Nelson Leader : February 28th 2013
16 THE NELSON LEADER, FEBRUARY 28, 2013 NEWS Refugees embark on journey home Heading back to Burma: The Htain family, from back left, Kyi Win, Mimi, Htay Htay Win, Mwe Mwe, Hay Mann Tun and Khin Khin. Front from left, Kyi Tha, Wasooo, Pan Thera Pee. Photo: PHIL BARNES By PHIL BARNES One of the first Burmese refugee families to settle in Nelson is making a return trip to their homeland after having been forced to live out of the country for the past 25 years. The Htain family, who live on Waimea Rd, said as far as they knew, they were the first Nelson- based Burmese family to attempt to make a return trip to their homeland. Kyi Win and Htay Htay Win Htain, along with four of their seven children and four grand- children, flew to the Thai capital Bangkok last week on what they expected would be the first leg of a four-week return trip to Burma. Kyi Win said they still had to apply for Burmese visas once they got to Bangkok but they were con- fident that with the recent loosen- ing of the military regime's tight control in Burma, they would be granted visas. The family left Burma in 1988 and lived in Thailand for 13 years, at first independently then in a refugee camp from 1996 to 2001. Kyi Win said it was hard for them to get work in Thailand but they managed to earn enough to survive before they moved into the refugee camp. They arrived in Nelson in 2001 and now have seven children, the oldest of whom lives in Canada. He said they didn't know of any- one else who had made the return visit to Burma so they didn't know what to expect in terms of whether the authorities would give them any problems or whether they would be allowed complete freedom to move around and visit family and friends. Dancing to Punjabi beat Learning about new cultures: Dance teacher Aryan Heer teaches traditional Punjabi dancing to children at Brook Street Kindergarten. Photo: PHIL BARNES Children at Brook Street Kinder- garten tested their rhythmic skills with some Punjabi dancing this week. Aryan Heer, who moved to Nel- son from India 12 years ago and teaches traditional Punjabi danc- ing, visited the kindergarten to give children, staff and parents a demonstration and lesson in the dance form. He said the Punjabi dance was very energetic, fast and aggress- ive.During dance competitions judges awarded points depending on how energetic the dancer was and how many steps they took, he said. So when we are dancing we always smile and never let the judges know if we are tired.'' Aryan's wife, Aravinder Kaur, said Punjabi dance was not hard to learn and it was also fun, relax- ing and good exercise. Aravinder, who has two chil- dren, aged three and two, the oldest of whom attends the kin- dergarten, said her children loved to dance at home. The kindergarten's head tea- cher, Barbara Hayes, said holding sessions such as Indian dancing as part of the kindergarten's edu- cational programme helped the children become more aware of other cultures. But it also assisted new migrants because by bringing their former culture to the kindergarten, it helped them to feel part of the community and gave them a good sense of balance, she said. Aryan is starting classes for adults wanting to learn Punjabi dancing in April.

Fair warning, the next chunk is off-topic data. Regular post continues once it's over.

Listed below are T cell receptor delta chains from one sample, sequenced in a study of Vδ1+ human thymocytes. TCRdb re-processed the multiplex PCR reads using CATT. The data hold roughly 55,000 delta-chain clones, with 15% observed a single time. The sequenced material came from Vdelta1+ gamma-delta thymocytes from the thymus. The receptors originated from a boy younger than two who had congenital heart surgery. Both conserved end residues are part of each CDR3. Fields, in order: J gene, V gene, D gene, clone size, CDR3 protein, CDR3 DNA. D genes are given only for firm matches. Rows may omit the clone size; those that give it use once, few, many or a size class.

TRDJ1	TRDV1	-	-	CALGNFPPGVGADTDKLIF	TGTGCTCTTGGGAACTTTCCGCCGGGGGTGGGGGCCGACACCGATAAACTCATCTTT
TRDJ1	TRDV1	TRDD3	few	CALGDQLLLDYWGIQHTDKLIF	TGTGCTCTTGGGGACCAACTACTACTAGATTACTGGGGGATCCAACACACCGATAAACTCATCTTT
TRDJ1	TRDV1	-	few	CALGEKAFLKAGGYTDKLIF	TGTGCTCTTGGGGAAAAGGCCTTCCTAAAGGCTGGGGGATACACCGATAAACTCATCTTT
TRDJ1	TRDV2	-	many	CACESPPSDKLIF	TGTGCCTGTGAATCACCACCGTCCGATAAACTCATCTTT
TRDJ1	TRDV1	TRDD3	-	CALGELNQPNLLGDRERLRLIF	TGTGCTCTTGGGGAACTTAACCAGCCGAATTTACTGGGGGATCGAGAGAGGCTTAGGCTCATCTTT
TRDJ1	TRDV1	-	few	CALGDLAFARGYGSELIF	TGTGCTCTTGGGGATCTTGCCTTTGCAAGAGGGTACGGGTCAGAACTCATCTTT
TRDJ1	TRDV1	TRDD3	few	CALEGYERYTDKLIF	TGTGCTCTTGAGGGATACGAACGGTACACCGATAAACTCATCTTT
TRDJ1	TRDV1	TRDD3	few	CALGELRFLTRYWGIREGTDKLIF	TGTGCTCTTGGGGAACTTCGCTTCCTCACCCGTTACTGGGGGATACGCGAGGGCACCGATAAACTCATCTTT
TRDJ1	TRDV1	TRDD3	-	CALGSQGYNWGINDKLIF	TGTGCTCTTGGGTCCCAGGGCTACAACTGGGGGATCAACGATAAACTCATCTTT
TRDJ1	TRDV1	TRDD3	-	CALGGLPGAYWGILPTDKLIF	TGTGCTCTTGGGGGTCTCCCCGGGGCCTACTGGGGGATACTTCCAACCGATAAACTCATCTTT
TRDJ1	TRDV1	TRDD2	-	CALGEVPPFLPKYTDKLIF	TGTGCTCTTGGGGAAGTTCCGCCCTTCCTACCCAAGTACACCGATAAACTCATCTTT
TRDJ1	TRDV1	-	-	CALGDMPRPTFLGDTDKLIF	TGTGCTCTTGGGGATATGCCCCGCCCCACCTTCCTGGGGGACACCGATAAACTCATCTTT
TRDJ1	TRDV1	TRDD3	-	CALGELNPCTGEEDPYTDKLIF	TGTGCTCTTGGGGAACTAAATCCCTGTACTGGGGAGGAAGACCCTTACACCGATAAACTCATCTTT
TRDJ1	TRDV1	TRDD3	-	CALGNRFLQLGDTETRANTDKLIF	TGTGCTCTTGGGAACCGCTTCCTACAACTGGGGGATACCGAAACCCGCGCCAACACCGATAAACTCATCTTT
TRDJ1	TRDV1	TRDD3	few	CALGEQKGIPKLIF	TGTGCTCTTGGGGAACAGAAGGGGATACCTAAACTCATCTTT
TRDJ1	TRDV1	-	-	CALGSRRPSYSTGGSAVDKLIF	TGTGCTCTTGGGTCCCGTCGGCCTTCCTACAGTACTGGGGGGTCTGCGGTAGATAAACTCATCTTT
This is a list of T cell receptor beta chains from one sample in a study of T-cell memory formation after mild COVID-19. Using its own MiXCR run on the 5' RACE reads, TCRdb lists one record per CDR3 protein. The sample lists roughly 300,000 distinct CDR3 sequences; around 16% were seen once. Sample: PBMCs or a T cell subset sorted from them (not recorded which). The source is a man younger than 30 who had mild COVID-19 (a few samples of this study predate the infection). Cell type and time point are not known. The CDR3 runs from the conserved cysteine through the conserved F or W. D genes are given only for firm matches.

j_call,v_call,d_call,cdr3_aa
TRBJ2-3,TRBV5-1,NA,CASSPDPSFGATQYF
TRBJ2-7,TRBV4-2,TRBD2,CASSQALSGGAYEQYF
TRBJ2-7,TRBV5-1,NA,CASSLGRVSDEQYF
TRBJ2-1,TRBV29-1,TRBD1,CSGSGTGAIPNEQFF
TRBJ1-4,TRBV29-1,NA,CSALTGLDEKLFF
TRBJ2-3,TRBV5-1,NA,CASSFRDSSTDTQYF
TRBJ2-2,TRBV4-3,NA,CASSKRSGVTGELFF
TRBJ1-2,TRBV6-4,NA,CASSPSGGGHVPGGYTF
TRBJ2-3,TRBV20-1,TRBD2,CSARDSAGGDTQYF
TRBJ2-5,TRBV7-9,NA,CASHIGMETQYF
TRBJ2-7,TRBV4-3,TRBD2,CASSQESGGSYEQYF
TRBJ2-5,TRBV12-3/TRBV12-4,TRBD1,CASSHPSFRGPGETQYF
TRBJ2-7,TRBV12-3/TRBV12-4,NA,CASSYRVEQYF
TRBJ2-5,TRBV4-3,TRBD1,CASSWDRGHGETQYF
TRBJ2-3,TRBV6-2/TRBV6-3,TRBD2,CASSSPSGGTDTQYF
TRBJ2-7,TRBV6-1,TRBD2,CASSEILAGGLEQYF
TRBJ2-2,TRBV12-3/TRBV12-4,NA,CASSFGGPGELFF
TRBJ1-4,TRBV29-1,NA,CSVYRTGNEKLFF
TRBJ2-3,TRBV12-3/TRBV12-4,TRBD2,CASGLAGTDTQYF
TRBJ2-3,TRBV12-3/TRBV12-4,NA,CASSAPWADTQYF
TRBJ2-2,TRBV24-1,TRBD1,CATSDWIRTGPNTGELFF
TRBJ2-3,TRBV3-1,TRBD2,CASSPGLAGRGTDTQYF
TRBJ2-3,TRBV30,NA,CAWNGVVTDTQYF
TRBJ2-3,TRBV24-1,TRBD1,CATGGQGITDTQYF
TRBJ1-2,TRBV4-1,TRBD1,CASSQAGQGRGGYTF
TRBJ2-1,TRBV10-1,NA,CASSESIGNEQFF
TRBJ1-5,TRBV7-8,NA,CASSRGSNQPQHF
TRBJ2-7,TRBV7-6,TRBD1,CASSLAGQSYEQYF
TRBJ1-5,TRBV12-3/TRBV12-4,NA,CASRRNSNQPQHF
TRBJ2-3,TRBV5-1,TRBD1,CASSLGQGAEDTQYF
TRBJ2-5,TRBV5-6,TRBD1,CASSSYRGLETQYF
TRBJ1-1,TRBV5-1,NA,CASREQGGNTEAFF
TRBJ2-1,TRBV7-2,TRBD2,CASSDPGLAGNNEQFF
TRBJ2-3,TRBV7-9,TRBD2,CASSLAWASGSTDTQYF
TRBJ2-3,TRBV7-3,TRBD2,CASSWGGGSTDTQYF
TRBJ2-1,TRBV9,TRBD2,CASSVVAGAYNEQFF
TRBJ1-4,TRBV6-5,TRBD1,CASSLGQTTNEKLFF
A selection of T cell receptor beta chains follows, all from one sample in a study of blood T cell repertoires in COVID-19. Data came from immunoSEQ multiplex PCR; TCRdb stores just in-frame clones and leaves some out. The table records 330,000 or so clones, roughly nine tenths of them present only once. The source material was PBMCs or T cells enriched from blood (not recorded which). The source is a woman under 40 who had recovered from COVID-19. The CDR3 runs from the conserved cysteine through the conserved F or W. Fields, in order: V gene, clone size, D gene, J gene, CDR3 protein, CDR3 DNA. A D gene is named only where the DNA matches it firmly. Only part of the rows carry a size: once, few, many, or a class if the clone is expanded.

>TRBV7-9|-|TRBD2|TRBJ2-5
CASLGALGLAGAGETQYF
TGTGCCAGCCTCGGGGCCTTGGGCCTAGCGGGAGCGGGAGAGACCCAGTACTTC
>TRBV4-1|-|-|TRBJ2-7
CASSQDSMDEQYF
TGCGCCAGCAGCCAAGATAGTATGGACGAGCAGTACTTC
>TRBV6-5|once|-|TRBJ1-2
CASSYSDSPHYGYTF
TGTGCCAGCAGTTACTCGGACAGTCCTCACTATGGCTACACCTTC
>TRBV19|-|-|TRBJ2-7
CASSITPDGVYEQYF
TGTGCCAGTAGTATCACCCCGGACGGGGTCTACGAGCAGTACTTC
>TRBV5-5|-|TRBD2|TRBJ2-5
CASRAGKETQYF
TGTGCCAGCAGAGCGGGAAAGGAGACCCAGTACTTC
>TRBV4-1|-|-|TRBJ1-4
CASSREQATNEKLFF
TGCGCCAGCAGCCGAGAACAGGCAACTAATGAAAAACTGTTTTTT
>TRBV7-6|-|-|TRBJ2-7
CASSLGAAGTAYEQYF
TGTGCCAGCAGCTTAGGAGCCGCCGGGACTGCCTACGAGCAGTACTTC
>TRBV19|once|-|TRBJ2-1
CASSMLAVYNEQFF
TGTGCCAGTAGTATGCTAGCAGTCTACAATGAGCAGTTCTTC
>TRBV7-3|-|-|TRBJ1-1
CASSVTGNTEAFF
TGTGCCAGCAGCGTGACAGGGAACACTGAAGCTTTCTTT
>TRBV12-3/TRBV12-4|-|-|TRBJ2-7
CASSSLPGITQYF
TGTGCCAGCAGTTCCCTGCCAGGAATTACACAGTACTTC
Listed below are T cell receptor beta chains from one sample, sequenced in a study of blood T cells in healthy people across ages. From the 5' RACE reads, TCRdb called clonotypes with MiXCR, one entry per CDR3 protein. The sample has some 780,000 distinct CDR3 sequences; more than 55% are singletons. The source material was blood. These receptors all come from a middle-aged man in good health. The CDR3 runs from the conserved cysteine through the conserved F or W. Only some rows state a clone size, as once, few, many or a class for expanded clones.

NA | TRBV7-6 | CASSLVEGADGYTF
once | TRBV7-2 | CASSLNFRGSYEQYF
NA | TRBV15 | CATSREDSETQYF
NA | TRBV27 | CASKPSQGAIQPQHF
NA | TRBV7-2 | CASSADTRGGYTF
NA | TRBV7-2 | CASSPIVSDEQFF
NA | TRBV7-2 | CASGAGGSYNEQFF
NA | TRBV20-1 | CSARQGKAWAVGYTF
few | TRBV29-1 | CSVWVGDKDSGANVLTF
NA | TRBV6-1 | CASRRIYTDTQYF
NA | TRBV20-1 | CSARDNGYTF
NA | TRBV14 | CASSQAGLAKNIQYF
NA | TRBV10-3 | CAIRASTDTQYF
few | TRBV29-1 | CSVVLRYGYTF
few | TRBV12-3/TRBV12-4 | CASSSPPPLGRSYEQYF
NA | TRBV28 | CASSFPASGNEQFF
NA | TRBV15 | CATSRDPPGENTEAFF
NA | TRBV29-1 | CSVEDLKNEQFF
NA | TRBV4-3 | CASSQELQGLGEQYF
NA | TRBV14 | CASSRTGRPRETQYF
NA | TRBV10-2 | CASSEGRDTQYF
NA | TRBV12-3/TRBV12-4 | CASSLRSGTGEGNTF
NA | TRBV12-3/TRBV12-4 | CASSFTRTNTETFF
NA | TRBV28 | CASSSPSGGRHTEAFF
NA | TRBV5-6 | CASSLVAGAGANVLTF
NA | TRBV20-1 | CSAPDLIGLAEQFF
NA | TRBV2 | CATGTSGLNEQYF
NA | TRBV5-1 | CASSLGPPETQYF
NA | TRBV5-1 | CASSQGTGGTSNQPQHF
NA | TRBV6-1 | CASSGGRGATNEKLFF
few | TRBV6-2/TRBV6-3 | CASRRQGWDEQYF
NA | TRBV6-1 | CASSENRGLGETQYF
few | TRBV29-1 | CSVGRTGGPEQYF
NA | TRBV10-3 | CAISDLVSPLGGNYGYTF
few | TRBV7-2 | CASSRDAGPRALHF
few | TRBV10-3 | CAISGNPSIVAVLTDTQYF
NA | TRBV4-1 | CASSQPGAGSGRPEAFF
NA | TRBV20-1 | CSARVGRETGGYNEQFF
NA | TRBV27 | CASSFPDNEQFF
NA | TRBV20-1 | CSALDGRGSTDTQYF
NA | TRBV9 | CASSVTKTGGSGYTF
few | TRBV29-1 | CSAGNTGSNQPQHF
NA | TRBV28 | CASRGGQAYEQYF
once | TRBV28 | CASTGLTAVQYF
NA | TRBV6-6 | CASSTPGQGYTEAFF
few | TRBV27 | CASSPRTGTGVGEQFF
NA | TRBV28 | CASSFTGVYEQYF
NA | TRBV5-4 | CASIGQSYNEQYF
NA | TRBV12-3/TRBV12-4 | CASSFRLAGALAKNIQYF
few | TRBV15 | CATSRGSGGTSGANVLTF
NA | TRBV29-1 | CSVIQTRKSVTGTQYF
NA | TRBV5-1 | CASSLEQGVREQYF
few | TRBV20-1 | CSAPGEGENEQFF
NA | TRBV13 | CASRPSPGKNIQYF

February 21st 2013
March 7th 2013